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Supreme Court To Determine Fate Of Health Care Law
Vol. 905 
March 27, 2012

For Marv Reineke, the health care law popularly known as "Obamacare" has created confusion and uncertainty. Insight from a trusted accountant has led Reineke, owner of Pure Marketing Group (asi/302553), to suspect the law could negatively impact his Alpharetta, GA-based distributorship’s bottom line, but with so much still unclear, he says it’s difficult to say for sure. "We’re still trying to determine what the ramifications will be," says Reineke.

He’s not alone among ad specialty distributors and, indeed, small business owners across the country. This week, the picture may become a little clearer as the Supreme Court considers the constitutionality of the Patient Protection and Affordable Care Act. The National Federation of Small Business Owners, along with 26 states, is challenging the constitutionality of the law. The NFIB argues that Congress lacks the authority to require people to maintain health insurance because it can’t require people to enter into commerce. Proponents of the Act argue that Congress regulates interstate commerce and health insurance companies operate across state lines, making the mandate legal.

Hearings before the highest court in the land began Monday and will continue through Wednesday. As the court proceedings progress, business owners, many with deeply divided opinions on the law, are watching closely. "I think it has its positives and negatives," says Andy Shuman, general manager at Rockland Embroidery (asi/734150), a Topton, PA-based contract decorator to the ad specialty industry. "If implemented correctly, it could potentially thwart impending disaster as it pertains to healthcare costs. But I don’t agree with it in full, and I have my doubts if it’s the answer."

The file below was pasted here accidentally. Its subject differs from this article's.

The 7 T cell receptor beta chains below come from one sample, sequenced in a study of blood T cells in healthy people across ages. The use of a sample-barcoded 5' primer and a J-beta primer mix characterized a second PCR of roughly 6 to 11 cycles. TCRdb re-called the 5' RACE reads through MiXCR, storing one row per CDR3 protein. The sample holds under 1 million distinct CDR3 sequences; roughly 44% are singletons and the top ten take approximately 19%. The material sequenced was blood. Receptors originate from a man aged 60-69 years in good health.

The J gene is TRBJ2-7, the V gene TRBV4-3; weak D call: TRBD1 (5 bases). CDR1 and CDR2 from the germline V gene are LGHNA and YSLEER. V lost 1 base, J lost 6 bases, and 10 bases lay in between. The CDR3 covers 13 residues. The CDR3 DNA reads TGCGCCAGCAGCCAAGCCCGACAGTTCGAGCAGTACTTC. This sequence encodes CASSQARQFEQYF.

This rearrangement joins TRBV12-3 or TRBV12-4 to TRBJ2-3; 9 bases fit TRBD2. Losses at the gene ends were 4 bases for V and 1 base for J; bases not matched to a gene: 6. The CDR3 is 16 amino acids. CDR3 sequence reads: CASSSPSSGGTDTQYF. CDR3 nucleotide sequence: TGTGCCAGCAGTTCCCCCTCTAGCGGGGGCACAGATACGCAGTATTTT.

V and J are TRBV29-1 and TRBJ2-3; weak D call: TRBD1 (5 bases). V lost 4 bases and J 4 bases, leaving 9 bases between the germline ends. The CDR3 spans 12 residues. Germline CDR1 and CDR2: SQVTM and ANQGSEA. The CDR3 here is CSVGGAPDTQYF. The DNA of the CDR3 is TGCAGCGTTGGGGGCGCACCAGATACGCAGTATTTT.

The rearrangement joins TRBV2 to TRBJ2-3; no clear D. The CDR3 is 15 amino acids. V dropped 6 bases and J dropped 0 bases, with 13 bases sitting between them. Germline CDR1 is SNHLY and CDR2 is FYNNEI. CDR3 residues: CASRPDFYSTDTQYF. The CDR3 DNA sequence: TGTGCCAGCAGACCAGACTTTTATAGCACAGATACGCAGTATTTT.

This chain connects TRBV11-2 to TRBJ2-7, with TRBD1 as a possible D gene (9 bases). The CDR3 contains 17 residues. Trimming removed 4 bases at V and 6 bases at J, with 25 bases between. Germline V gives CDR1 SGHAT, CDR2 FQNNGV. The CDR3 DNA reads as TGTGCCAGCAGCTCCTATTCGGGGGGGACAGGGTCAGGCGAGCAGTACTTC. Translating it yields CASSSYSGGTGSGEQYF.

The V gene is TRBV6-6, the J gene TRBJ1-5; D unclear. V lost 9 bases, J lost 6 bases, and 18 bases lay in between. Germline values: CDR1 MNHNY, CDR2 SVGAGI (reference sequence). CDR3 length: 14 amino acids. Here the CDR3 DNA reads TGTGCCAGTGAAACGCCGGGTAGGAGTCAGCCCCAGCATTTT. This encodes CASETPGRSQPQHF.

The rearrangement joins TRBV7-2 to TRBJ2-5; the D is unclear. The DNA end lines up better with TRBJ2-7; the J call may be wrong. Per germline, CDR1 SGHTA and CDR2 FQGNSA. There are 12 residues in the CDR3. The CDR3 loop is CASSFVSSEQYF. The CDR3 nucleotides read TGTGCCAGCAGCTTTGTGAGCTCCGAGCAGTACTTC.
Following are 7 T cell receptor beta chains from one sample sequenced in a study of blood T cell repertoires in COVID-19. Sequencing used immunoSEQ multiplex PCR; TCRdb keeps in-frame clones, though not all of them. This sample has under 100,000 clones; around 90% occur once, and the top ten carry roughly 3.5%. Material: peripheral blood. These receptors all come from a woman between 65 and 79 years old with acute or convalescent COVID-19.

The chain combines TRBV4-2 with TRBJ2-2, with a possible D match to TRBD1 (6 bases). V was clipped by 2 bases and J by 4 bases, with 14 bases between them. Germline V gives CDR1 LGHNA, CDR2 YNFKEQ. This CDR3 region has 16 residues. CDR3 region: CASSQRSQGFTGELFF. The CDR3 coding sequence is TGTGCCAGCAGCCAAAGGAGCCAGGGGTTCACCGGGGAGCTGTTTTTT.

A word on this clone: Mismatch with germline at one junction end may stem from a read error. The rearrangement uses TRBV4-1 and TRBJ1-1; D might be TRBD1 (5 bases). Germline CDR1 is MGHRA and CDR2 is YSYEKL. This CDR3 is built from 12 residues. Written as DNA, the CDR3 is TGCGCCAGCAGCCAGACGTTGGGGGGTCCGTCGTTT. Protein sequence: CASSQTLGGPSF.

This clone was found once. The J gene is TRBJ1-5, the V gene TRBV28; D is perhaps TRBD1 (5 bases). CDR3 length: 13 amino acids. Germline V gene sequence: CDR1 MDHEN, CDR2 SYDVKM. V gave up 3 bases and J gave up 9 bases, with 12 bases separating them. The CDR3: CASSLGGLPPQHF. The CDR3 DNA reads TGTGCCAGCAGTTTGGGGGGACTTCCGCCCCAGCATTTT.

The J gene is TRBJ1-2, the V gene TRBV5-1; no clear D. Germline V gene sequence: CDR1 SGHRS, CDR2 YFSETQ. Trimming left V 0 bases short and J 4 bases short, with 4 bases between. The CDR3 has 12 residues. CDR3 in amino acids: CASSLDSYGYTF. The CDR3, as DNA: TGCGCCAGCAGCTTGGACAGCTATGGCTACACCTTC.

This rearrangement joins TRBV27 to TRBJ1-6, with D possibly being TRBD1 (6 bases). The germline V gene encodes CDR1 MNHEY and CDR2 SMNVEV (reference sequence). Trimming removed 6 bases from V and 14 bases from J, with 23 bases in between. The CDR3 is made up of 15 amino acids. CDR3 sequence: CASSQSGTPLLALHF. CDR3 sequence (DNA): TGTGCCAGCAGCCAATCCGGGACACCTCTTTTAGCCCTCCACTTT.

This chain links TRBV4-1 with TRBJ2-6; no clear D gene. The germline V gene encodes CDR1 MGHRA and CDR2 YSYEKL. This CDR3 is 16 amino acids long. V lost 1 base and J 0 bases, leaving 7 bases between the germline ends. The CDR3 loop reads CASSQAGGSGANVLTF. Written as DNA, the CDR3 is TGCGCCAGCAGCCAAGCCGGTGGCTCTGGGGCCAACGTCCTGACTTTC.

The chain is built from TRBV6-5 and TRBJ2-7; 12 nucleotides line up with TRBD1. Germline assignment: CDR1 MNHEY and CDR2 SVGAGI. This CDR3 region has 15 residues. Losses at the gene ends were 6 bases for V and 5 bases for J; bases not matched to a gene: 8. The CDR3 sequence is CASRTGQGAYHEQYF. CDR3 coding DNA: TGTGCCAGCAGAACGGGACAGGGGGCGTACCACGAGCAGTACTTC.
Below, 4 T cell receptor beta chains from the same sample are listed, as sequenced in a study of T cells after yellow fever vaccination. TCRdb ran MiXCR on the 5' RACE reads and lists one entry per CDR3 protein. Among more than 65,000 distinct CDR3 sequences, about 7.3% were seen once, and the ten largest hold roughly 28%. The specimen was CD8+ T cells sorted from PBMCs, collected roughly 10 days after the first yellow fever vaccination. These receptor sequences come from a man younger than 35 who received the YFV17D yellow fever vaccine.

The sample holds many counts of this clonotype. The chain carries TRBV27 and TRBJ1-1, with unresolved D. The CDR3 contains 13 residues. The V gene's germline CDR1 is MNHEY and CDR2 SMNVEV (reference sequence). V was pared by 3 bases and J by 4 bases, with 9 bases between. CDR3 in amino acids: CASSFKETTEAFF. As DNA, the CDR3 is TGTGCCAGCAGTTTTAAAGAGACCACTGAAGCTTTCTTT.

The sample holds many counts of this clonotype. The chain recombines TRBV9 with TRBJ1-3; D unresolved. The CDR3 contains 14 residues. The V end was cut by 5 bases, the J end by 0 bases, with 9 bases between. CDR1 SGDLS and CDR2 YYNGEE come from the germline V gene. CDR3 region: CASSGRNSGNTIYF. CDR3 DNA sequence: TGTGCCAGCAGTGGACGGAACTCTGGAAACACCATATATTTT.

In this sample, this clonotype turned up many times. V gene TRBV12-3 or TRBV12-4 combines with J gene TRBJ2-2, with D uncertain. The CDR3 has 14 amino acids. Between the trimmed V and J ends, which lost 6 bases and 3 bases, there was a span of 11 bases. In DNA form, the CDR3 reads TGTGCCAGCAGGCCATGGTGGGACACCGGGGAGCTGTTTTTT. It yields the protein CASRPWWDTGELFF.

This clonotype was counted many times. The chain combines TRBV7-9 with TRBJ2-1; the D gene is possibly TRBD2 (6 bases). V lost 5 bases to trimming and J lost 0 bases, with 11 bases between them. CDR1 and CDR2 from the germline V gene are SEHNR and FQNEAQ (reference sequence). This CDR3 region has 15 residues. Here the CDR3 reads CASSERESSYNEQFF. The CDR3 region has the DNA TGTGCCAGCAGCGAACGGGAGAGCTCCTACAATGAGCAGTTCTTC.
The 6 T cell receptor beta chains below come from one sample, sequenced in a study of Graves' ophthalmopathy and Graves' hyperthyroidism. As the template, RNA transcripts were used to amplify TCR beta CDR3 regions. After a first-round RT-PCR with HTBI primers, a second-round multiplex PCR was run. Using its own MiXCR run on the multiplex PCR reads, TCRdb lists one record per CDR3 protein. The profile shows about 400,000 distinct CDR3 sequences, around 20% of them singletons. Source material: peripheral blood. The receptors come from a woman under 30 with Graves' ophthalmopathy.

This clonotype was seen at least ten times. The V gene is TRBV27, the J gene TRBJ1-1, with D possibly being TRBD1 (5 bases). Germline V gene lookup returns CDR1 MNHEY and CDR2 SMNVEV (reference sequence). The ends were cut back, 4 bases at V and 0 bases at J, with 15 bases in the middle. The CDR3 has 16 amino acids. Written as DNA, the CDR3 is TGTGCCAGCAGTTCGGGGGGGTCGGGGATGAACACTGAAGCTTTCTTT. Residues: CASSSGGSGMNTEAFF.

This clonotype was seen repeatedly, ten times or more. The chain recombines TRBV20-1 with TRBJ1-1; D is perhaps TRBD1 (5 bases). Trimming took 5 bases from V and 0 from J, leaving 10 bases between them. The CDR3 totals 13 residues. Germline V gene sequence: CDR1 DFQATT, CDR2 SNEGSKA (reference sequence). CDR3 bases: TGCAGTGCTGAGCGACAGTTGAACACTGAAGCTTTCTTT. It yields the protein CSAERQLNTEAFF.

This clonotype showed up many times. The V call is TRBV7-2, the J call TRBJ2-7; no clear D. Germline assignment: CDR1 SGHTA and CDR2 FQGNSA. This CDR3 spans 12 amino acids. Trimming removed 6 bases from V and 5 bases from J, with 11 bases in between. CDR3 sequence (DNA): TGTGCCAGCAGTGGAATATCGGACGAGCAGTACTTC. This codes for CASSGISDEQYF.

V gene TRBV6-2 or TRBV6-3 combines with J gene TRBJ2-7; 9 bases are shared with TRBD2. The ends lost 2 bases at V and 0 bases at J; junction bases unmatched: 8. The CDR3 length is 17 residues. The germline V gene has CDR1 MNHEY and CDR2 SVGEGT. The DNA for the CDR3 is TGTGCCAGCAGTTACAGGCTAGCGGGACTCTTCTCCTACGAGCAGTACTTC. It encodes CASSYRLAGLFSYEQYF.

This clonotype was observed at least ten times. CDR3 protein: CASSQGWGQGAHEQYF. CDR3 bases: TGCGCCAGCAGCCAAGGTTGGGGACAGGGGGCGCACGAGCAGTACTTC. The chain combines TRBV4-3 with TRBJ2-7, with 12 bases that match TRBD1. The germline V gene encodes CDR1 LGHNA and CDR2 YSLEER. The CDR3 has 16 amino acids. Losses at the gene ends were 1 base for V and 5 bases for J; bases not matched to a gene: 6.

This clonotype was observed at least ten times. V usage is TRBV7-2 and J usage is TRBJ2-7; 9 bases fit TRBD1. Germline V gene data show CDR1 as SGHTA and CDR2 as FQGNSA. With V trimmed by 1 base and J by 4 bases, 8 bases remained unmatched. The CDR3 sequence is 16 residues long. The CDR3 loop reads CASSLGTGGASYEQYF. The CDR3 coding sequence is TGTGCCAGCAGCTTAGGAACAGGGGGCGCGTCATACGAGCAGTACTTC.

Fearing that the law will force them to pay more out of pocket on health insurance, some business owners hope the Supreme Court strikes down the law. The NFIB says members have reported increases of 20% to 40% in premiums since the act was passed by Congress and signed into law by President Obama. Some firms are having their policies cancelled – a direct result of the law, the NFIB says.

Nonetheless, some small business advocates say the Act is good for companies. "The law, while certainly not perfect, includes a number of provisions that will help small businesses gain access to more affordable coverage," John Arensmeyer, CEO of Small Business Majority, an advocacy group, told This will make "businesses more competitive and boost their ability to create jobs and drive economic growth." 

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